Whale Sharks are dark grey with a white belly. Their skin is marked with pale grey or white spots and stripes which are unique to each individual.
Whale sharks have five large pairs of gills, a blunt snout, and very large mouths located at the front of the head, rather than on the underside of the head like many other sharks.
Short barbels protrude from the nostrils, common in many carpet shark species.
The eyes are small, located just behind the mouth at the front corners of the head.
There are three prominent ridges along the sides, starting above and behind the head, and ending at the caudal peduncle (the narrow part of a fish's body to which the tail fin is attached).
Researchers have found whale sharks spend most of their time in deep water, occasionally rising to the surface to scoop up clouds of plankton, small fish and squid and whatever else happens to be their way.
Whale sharks have also been observed travelling great distances to satisfy their enormous appetites.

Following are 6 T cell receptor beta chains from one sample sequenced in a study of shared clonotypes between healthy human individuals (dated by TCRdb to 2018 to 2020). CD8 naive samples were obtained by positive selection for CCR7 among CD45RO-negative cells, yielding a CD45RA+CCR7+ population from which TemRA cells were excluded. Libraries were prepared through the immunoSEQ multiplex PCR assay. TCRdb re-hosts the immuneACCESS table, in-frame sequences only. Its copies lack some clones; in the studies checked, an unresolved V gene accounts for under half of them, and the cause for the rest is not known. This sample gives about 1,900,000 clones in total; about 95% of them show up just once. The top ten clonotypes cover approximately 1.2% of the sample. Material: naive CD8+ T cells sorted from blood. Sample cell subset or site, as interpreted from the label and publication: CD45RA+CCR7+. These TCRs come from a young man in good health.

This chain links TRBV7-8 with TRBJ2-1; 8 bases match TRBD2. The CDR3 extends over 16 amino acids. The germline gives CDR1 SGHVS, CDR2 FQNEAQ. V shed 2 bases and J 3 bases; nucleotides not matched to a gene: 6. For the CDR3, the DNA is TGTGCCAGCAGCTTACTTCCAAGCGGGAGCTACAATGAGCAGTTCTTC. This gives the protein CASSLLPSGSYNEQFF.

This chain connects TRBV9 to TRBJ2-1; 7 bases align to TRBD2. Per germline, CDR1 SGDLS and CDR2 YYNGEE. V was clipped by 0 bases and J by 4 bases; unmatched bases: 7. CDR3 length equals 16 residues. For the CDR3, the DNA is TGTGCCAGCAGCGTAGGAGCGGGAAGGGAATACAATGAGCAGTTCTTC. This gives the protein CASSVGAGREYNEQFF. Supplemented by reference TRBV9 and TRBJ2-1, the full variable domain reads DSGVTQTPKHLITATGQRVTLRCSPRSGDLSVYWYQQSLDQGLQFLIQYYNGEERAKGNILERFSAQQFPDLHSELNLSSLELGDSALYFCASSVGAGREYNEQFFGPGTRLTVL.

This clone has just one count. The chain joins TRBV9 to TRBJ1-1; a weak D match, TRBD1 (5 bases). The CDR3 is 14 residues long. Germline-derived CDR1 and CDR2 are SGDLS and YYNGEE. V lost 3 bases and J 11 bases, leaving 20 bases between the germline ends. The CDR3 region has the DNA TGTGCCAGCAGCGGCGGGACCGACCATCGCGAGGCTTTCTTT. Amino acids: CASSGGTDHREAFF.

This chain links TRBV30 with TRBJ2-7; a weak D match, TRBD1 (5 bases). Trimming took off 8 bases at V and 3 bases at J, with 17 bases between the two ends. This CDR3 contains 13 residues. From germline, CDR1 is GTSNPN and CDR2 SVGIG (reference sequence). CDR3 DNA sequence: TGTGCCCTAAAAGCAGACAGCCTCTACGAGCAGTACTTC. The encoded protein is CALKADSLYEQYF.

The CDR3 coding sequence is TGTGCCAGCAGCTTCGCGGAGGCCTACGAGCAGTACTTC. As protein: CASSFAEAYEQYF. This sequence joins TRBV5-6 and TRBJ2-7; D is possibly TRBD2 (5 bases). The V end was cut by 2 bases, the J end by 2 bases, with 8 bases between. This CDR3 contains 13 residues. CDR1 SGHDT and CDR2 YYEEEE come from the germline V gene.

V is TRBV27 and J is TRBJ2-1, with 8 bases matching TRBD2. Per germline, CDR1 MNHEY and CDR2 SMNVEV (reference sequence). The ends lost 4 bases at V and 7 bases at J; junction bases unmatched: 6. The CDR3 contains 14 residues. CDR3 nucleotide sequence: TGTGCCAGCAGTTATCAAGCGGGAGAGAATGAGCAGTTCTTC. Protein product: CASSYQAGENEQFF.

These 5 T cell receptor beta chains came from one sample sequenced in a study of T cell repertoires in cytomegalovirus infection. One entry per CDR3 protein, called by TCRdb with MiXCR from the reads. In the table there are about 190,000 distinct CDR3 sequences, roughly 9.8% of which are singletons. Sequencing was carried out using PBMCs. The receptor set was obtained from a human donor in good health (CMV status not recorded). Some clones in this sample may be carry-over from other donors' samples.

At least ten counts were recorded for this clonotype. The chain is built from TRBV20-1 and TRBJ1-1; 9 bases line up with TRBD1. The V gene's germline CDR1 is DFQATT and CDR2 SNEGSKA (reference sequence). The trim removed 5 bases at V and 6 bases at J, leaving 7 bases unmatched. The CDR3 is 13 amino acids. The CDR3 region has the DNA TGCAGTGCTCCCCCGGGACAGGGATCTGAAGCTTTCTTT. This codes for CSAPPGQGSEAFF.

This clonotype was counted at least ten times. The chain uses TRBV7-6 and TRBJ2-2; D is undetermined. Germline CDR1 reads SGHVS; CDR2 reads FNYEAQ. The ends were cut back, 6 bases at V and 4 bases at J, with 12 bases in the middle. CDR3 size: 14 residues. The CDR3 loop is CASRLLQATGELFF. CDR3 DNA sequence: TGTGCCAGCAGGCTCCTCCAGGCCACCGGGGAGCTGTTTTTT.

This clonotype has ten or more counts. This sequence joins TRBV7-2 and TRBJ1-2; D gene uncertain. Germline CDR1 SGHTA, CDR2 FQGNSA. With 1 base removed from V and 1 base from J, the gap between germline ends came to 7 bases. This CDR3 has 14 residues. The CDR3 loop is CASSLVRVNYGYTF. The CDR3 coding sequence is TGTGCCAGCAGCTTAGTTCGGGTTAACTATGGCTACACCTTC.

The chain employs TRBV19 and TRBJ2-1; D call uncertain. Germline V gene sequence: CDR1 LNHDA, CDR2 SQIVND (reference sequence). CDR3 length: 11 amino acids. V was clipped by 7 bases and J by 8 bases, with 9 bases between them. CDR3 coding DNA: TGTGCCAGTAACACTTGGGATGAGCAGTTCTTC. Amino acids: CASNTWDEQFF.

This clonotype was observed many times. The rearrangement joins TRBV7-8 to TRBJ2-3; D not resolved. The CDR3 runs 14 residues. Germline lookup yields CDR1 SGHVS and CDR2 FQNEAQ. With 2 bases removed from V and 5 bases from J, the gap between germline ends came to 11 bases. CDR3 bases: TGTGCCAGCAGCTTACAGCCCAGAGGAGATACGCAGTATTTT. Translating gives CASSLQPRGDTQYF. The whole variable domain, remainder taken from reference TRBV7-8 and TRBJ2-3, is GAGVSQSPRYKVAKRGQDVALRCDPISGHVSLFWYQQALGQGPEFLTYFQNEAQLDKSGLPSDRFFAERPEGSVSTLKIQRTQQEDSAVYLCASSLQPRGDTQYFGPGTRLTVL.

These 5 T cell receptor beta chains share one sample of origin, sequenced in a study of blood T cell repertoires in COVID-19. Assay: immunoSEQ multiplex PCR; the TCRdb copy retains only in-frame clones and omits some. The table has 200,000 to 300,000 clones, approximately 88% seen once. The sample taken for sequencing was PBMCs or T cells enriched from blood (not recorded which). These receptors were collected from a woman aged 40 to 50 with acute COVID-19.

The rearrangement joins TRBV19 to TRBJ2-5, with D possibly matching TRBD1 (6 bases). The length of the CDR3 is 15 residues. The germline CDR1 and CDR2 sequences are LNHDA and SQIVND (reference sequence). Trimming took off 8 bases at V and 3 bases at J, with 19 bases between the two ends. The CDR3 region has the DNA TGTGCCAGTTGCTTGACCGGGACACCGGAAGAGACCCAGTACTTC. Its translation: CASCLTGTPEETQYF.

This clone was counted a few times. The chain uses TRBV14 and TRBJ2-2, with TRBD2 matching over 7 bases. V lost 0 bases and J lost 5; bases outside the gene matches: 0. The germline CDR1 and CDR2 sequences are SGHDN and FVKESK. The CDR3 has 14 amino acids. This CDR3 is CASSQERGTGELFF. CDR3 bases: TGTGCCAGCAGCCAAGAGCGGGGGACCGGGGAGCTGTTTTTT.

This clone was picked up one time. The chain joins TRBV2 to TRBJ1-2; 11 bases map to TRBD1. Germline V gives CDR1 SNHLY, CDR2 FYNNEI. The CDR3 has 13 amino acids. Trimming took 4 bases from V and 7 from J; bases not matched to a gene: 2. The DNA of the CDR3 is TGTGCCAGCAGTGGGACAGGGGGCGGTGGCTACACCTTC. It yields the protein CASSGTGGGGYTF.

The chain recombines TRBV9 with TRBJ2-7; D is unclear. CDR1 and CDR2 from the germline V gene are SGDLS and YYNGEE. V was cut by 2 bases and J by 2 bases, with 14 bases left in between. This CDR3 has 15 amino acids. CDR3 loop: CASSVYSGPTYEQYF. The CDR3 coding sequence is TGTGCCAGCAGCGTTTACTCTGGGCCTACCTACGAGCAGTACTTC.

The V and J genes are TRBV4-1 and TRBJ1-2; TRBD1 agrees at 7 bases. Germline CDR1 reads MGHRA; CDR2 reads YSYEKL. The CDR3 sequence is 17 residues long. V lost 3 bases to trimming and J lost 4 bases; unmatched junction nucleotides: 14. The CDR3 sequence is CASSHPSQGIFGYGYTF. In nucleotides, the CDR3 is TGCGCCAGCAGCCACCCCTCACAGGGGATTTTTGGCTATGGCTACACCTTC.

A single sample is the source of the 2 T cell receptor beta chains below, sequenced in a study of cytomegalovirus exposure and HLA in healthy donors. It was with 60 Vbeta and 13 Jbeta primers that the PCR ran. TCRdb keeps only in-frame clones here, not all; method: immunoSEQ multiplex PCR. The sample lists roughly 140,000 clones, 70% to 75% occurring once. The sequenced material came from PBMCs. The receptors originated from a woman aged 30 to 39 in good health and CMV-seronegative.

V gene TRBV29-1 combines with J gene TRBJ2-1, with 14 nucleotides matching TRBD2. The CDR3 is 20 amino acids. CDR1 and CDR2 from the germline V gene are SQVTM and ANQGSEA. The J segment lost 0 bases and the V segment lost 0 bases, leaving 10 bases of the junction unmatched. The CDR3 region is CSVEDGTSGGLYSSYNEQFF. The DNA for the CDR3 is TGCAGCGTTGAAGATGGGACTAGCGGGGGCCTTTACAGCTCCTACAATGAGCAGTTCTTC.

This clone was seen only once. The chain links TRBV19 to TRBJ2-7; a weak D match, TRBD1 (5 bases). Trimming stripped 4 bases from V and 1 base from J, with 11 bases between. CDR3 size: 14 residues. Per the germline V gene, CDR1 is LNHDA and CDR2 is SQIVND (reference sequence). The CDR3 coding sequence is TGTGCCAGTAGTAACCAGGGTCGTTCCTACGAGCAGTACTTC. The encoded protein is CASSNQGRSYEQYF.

Females give birth to live young around 40 to 60 cm long, however humans have never observed this process in the wild. In 1996 a captured female was found to be pregnant with 300 pups.
The birthing locations, and areas where the young spend their first few months of life remain unknown, possibly occurring in the deeper depths of the oceans.
Reaching sexual maturity at around 30 years, whale sharks are estimated to have a lifespan of between 70 and 100 years.
These gentle giants are curious around divers, but scared off by boats, excessive noise and people trying to get too close to them.
Over the years, we have seen more whale sharks around the Koh Haa Yai islands than at any other dive site.